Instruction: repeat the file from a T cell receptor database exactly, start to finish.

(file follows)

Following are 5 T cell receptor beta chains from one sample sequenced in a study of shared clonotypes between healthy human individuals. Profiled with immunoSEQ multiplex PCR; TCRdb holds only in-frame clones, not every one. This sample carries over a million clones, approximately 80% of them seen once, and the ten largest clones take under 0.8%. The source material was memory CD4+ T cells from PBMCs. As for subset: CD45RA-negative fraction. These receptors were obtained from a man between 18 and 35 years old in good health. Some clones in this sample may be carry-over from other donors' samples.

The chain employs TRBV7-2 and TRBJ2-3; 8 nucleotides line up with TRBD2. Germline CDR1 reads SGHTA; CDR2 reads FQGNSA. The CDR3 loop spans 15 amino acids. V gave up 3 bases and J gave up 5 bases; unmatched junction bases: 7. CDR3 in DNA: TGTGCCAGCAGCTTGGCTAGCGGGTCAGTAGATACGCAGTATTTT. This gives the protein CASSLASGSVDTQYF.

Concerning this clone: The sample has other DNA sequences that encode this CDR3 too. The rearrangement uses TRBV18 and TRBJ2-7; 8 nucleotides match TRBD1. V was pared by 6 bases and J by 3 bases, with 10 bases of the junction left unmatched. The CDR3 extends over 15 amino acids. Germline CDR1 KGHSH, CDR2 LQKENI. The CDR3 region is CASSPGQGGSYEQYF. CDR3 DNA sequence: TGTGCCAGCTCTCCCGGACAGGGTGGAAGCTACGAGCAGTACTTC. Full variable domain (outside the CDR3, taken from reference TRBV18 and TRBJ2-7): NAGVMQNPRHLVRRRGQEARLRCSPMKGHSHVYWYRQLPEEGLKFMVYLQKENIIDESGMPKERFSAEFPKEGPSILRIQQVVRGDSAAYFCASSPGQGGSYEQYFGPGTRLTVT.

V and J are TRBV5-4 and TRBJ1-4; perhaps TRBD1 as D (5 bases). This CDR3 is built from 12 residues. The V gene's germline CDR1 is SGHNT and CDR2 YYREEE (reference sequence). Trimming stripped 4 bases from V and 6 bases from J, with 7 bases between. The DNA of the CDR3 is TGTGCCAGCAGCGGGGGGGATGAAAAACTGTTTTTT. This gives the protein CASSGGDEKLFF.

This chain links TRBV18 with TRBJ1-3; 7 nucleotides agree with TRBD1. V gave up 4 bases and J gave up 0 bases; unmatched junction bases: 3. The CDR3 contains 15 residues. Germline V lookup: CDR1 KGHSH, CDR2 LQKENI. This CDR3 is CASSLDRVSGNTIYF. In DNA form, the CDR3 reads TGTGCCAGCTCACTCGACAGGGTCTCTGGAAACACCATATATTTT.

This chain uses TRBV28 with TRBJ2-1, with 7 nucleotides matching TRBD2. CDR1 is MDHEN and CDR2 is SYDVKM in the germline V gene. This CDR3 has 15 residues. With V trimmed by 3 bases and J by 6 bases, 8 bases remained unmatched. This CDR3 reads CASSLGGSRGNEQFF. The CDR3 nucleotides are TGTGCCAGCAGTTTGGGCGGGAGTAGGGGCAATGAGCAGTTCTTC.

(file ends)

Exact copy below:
Following are 5 T cell receptor beta chains from one sample sequenced in a study of shared clonotypes between healthy human individuals. Profiled with immunoSEQ multiplex PCR; TCRdb holds only in-frame clones, not every one. This sample carries over a million clones, approximately 80% of them seen once, and the ten largest clones take under 0.8%. The source material was memory CD4+ T cells from PBMCs. As for subset: CD45RA-negative fraction. These receptors were obtained from a man between 18 and 35 years old in good health. Some clones in this sample may be carry-over from other donors' samples.

The chain employs TRBV7-2 and TRBJ2-3; 8 nucleotides line up with TRBD2. Germline CDR1 reads SGHTA; CDR2 reads FQGNSA. The CDR3 loop spans 15 amino acids. V gave up 3 bases and J gave up 5 bases; unmatched junction bases: 7. CDR3 in DNA: TGTGCCAGCAGCTTGGCTAGCGGGTCAGTAGATACGCAGTATTTT. This gives the protein CASSLASGSVDTQYF.

Concerning this clone: The sample has other DNA sequences that encode this CDR3 too. The rearrangement uses TRBV18 and TRBJ2-7; 8 nucleotides match TRBD1. V was pared by 6 bases and J by 3 bases, with 10 bases of the junction left unmatched. The CDR3 extends over 15 amino acids. Germline CDR1 KGHSH, CDR2 LQKENI. The CDR3 region is CASSPGQGGSYEQYF. CDR3 DNA sequence: TGTGCCAGCTCTCCCGGACAGGGTGGAAGCTACGAGCAGTACTTC. Full variable domain (outside the CDR3, taken from reference TRBV18 and TRBJ2-7): NAGVMQNPRHLVRRRGQEARLRCSPMKGHSHVYWYRQLPEEGLKFMVYLQKENIIDESGMPKERFSAEFPKEGPSILRIQQVVRGDSAAYFCASSPGQGGSYEQYFGPGTRLTVT.

V and J are TRBV5-4 and TRBJ1-4; perhaps TRBD1 as D (5 bases). This CDR3 is built from 12 residues. The V gene's germline CDR1 is SGHNT and CDR2 YYREEE (reference sequence). Trimming stripped 4 bases from V and 6 bases from J, with 7 bases between. The DNA of the CDR3 is TGTGCCAGCAGCGGGGGGGATGAAAAACTGTTTTTT. This gives the protein CASSGGDEKLFF.

This chain links TRBV18 with TRBJ1-3; 7 nucleotides agree with TRBD1. V gave up 4 bases and J gave up 0 bases; unmatched junction bases: 3. The CDR3 contains 15 residues. Germline V lookup: CDR1 KGHSH, CDR2 LQKENI. This CDR3 is CASSLDRVSGNTIYF. In DNA form, the CDR3 reads TGTGCCAGCTCACTCGACAGGGTCTCTGGAAACACCATATATTTT.

This chain uses TRBV28 with TRBJ2-1, with 7 nucleotides matching TRBD2. CDR1 is MDHEN and CDR2 is SYDVKM in the germline V gene. This CDR3 has 15 residues. With V trimmed by 3 bases and J by 6 bases, 8 bases remained unmatched. This CDR3 reads CASSLGGSRGNEQFF. The CDR3 nucleotides are TGTGCCAGCAGTTTGGGCGGGAGTAGGGGCAATGAGCAGTTCTTC.